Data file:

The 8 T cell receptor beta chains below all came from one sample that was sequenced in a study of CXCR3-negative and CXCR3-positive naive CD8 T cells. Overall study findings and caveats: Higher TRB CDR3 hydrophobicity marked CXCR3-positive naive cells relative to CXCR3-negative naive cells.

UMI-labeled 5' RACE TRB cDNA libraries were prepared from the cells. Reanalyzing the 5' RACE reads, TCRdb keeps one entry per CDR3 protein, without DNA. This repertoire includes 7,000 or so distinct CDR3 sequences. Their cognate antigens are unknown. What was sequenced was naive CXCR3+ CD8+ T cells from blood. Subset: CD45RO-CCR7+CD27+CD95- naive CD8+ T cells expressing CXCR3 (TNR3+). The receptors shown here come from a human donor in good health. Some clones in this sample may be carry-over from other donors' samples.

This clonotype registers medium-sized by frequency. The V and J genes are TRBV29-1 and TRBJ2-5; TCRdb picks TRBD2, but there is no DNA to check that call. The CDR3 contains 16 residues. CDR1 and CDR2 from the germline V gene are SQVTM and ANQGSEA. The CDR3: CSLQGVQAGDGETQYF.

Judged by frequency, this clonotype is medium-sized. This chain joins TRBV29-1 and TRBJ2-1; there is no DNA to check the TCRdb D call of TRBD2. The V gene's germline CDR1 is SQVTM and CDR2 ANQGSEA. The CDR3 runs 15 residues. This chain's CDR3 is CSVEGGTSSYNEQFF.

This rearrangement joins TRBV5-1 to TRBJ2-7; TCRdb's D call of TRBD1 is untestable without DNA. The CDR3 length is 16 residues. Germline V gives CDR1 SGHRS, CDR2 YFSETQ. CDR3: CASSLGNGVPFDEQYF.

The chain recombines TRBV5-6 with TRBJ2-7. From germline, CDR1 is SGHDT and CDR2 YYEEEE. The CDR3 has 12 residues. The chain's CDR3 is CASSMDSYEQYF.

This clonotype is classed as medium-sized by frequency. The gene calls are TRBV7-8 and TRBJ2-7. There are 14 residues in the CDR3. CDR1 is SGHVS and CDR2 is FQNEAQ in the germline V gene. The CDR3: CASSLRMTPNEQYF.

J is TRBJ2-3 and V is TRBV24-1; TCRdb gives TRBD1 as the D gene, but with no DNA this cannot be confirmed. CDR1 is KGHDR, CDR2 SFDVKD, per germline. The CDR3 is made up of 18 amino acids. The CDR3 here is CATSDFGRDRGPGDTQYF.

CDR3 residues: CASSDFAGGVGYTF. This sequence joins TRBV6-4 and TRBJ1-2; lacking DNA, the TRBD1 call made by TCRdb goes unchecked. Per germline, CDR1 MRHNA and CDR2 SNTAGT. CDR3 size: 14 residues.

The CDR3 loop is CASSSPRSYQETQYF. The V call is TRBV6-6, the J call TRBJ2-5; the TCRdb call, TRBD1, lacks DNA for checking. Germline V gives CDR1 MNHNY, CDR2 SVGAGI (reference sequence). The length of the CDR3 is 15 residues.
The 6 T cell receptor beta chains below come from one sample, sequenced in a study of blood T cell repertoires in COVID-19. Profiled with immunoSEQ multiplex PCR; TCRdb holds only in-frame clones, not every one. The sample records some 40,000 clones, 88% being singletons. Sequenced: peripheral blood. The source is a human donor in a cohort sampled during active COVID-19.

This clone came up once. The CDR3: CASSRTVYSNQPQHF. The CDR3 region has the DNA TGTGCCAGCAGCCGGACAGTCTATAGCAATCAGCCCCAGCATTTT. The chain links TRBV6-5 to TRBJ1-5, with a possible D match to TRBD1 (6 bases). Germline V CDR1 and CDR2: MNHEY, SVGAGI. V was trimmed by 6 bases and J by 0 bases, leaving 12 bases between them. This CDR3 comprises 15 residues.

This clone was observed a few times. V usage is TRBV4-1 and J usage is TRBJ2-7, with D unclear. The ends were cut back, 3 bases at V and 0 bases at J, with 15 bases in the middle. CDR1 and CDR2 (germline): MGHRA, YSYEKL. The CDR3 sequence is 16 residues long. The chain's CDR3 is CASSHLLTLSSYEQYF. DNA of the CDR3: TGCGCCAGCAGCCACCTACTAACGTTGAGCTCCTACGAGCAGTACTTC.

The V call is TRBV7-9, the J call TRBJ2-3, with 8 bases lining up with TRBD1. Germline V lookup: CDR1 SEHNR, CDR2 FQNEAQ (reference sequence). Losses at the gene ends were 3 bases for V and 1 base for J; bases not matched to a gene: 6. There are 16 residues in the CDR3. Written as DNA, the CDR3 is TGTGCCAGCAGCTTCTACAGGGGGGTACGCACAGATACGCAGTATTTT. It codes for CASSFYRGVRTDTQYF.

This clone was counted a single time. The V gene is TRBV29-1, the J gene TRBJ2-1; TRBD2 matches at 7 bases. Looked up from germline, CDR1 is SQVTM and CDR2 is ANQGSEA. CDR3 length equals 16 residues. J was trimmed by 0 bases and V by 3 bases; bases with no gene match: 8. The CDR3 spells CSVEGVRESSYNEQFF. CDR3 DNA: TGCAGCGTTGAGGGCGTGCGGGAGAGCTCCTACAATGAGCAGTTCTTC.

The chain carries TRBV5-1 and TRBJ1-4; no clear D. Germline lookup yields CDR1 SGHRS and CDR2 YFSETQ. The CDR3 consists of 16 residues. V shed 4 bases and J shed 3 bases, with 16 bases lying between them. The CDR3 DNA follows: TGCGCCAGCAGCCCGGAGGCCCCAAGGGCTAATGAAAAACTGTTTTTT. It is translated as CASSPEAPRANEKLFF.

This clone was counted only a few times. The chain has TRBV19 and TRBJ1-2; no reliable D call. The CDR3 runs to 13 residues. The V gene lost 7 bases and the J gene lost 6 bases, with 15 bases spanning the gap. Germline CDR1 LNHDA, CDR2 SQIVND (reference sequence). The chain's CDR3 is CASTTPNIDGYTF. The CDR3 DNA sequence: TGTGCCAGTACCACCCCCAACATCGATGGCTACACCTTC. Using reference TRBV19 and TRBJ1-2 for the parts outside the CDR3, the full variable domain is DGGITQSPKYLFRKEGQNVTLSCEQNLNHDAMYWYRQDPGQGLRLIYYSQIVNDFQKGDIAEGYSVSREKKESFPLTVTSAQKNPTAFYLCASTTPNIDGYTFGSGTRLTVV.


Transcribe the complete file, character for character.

The 8 T cell receptor beta chains below all came from one sample that was sequenced in a study of CXCR3-negative and CXCR3-positive naive CD8 T cells. Overall study findings and caveats: Higher TRB CDR3 hydrophobicity marked CXCR3-positive naive cells relative to CXCR3-negative naive cells.

UMI-labeled 5' RACE TRB cDNA libraries were prepared from the cells. Reanalyzing the 5' RACE reads, TCRdb keeps one entry per CDR3 protein, without DNA. This repertoire includes 7,000 or so distinct CDR3 sequences. Their cognate antigens are unknown. What was sequenced was naive CXCR3+ CD8+ T cells from blood. Subset: CD45RO-CCR7+CD27+CD95- naive CD8+ T cells expressing CXCR3 (TNR3+). The receptors shown here come from a human donor in good health. Some clones in this sample may be carry-over from other donors' samples.

This clonotype registers medium-sized by frequency. The V and J genes are TRBV29-1 and TRBJ2-5; TCRdb picks TRBD2, but there is no DNA to check that call. The CDR3 contains 16 residues. CDR1 and CDR2 from the germline V gene are SQVTM and ANQGSEA. The CDR3: CSLQGVQAGDGETQYF.

Judged by frequency, this clonotype is medium-sized. This chain joins TRBV29-1 and TRBJ2-1; there is no DNA to check the TCRdb D call of TRBD2. The V gene's germline CDR1 is SQVTM and CDR2 ANQGSEA. The CDR3 runs 15 residues. This chain's CDR3 is CSVEGGTSSYNEQFF.

This rearrangement joins TRBV5-1 to TRBJ2-7; TCRdb's D call of TRBD1 is untestable without DNA. The CDR3 length is 16 residues. Germline V gives CDR1 SGHRS, CDR2 YFSETQ. CDR3: CASSLGNGVPFDEQYF.

The chain recombines TRBV5-6 with TRBJ2-7. From germline, CDR1 is SGHDT and CDR2 YYEEEE. The CDR3 has 12 residues. The chain's CDR3 is CASSMDSYEQYF.

This clonotype is classed as medium-sized by frequency. The gene calls are TRBV7-8 and TRBJ2-7. There are 14 residues in the CDR3. CDR1 is SGHVS and CDR2 is FQNEAQ in the germline V gene. The CDR3: CASSLRMTPNEQYF.

J is TRBJ2-3 and V is TRBV24-1; TCRdb gives TRBD1 as the D gene, but with no DNA this cannot be confirmed. CDR1 is KGHDR, CDR2 SFDVKD, per germline. The CDR3 is made up of 18 amino acids. The CDR3 here is CATSDFGRDRGPGDTQYF.

CDR3 residues: CASSDFAGGVGYTF. This sequence joins TRBV6-4 and TRBJ1-2; lacking DNA, the TRBD1 call made by TCRdb goes unchecked. Per germline, CDR1 MRHNA and CDR2 SNTAGT. CDR3 size: 14 residues.

The CDR3 loop is CASSSPRSYQETQYF. The V call is TRBV6-6, the J call TRBJ2-5; the TCRdb call, TRBD1, lacks DNA for checking. Germline V gives CDR1 MNHNY, CDR2 SVGAGI (reference sequence). The length of the CDR3 is 15 residues.
The 6 T cell receptor beta chains below come from one sample, sequenced in a study of blood T cell repertoires in COVID-19. Profiled with immunoSEQ multiplex PCR; TCRdb holds only in-frame clones, not every one. The sample records some 40,000 clones, 88% being singletons. Sequenced: peripheral blood. The source is a human donor in a cohort sampled during active COVID-19.

This clone came up once. The CDR3: CASSRTVYSNQPQHF. The CDR3 region has the DNA TGTGCCAGCAGCCGGACAGTCTATAGCAATCAGCCCCAGCATTTT. The chain links TRBV6-5 to TRBJ1-5, with a possible D match to TRBD1 (6 bases). Germline V CDR1 and CDR2: MNHEY, SVGAGI. V was trimmed by 6 bases and J by 0 bases, leaving 12 bases between them. This CDR3 comprises 15 residues.

This clone was observed a few times. V usage is TRBV4-1 and J usage is TRBJ2-7, with D unclear. The ends were cut back, 3 bases at V and 0 bases at J, with 15 bases in the middle. CDR1 and CDR2 (germline): MGHRA, YSYEKL. The CDR3 sequence is 16 residues long. The chain's CDR3 is CASSHLLTLSSYEQYF. DNA of the CDR3: TGCGCCAGCAGCCACCTACTAACGTTGAGCTCCTACGAGCAGTACTTC.

The V call is TRBV7-9, the J call TRBJ2-3, with 8 bases lining up with TRBD1. Germline V lookup: CDR1 SEHNR, CDR2 FQNEAQ (reference sequence). Losses at the gene ends were 3 bases for V and 1 base for J; bases not matched to a gene: 6. There are 16 residues in the CDR3. Written as DNA, the CDR3 is TGTGCCAGCAGCTTCTACAGGGGGGTACGCACAGATACGCAGTATTTT. It codes for CASSFYRGVRTDTQYF.

This clone was counted a single time. The V gene is TRBV29-1, the J gene TRBJ2-1; TRBD2 matches at 7 bases. Looked up from germline, CDR1 is SQVTM and CDR2 is ANQGSEA. CDR3 length equals 16 residues. J was trimmed by 0 bases and V by 3 bases; bases with no gene match: 8. The CDR3 spells CSVEGVRESSYNEQFF. CDR3 DNA: TGCAGCGTTGAGGGCGTGCGGGAGAGCTCCTACAATGAGCAGTTCTTC.

The chain carries TRBV5-1 and TRBJ1-4; no clear D. Germline lookup yields CDR1 SGHRS and CDR2 YFSETQ. The CDR3 consists of 16 residues. V shed 4 bases and J shed 3 bases, with 16 bases lying between them. The CDR3 DNA follows: TGCGCCAGCAGCCCGGAGGCCCCAAGGGCTAATGAAAAACTGTTTTTT. It is translated as CASSPEAPRANEKLFF.

This clone was counted only a few times. The chain has TRBV19 and TRBJ1-2; no reliable D call. The CDR3 runs to 13 residues. The V gene lost 7 bases and the J gene lost 6 bases, with 15 bases spanning the gap. Germline CDR1 LNHDA, CDR2 SQIVND (reference sequence). The chain's CDR3 is CASTTPNIDGYTF. The CDR3 DNA sequence: TGTGCCAGTACCACCCCCAACATCGATGGCTACACCTTC. Using reference TRBV19 and TRBJ1-2 for the parts outside the CDR3, the full variable domain is DGGITQSPKYLFRKEGQNVTLSCEQNLNHDAMYWYRQDPGQGLRLIYYSQIVNDFQKGDIAEGYSVSREKKESFPLTVTSAQKNPTAFYLCASTTPNIDGYTFGSGTRLTVV.